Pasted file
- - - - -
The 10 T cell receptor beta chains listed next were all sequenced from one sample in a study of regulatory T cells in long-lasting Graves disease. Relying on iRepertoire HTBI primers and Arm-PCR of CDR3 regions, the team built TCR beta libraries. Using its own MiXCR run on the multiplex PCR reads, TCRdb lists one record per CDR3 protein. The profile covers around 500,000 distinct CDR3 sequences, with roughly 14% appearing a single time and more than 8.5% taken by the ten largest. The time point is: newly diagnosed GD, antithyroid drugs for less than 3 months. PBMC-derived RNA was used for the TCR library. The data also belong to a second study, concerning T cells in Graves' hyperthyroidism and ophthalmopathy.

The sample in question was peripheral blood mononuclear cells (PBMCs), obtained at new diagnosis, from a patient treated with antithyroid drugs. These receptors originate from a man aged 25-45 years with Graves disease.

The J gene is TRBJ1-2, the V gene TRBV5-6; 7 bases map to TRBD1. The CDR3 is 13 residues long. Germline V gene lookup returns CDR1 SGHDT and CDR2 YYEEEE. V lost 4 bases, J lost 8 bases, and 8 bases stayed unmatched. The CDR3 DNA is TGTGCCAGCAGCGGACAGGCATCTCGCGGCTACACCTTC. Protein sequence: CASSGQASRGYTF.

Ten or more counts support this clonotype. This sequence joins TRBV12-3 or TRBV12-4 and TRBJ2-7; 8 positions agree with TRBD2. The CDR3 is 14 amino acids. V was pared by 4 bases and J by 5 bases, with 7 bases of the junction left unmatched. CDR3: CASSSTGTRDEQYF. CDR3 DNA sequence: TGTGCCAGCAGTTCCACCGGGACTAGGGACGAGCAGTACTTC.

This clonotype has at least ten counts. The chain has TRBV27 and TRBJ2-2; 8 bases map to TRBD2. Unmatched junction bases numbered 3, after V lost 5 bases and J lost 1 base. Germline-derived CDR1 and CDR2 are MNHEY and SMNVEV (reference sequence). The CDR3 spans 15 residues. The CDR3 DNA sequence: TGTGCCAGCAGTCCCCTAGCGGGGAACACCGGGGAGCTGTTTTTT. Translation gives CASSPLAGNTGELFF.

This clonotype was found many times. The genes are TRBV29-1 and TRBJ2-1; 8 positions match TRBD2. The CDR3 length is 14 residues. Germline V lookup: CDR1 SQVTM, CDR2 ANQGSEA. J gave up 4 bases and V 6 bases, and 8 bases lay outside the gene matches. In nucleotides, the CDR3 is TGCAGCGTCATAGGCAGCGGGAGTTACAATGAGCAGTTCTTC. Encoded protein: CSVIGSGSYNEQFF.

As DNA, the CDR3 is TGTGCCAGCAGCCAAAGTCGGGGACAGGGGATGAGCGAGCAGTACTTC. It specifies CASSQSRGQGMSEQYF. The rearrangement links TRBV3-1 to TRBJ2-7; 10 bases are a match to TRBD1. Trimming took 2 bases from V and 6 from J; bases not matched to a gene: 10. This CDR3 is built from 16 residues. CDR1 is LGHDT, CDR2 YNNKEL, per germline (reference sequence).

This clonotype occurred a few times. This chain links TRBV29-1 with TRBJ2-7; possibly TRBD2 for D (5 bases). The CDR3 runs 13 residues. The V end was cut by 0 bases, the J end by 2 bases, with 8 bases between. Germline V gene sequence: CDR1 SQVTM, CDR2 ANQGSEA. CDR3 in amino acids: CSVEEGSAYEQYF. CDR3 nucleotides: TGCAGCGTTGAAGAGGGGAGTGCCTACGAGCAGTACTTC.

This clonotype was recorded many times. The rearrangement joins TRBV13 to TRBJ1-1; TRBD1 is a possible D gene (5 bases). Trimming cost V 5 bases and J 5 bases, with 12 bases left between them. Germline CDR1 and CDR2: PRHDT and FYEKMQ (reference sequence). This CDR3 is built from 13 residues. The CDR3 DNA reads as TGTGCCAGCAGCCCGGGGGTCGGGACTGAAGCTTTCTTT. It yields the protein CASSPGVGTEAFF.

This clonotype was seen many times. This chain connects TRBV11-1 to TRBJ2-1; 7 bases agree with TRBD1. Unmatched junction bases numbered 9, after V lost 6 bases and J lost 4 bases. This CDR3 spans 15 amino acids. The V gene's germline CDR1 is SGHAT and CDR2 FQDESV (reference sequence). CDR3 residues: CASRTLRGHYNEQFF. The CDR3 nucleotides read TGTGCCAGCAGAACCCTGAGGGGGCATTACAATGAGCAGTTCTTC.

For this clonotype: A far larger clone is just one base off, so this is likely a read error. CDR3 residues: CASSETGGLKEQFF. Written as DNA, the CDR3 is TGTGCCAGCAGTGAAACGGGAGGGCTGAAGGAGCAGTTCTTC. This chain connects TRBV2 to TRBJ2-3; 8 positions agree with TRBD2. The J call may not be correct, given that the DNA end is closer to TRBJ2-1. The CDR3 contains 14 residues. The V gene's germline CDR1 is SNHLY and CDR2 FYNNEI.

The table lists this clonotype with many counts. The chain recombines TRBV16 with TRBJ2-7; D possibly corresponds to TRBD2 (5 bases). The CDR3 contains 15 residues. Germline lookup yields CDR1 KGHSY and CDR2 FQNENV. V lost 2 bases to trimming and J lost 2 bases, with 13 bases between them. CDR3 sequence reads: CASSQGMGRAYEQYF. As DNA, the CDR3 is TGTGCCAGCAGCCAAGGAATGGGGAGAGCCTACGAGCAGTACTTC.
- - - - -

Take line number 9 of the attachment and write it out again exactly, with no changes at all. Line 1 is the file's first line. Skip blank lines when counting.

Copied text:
This clonotype was recorded many times. The rearrangement joins TRBV13 to TRBJ1-1; TRBD1 is a possible D gene (5 bases). Trimming cost V 5 bases and J 5 bases, with 12 bases left between them. Germline CDR1 and CDR2: PRHDT and FYEKMQ (reference sequence). This CDR3 is built from 13 residues. The CDR3 DNA reads as TGTGCCAGCAGCCCGGGGGTCGGGACTGAAGCTTTCTTT. It yields the protein CASSPGVGTEAFF.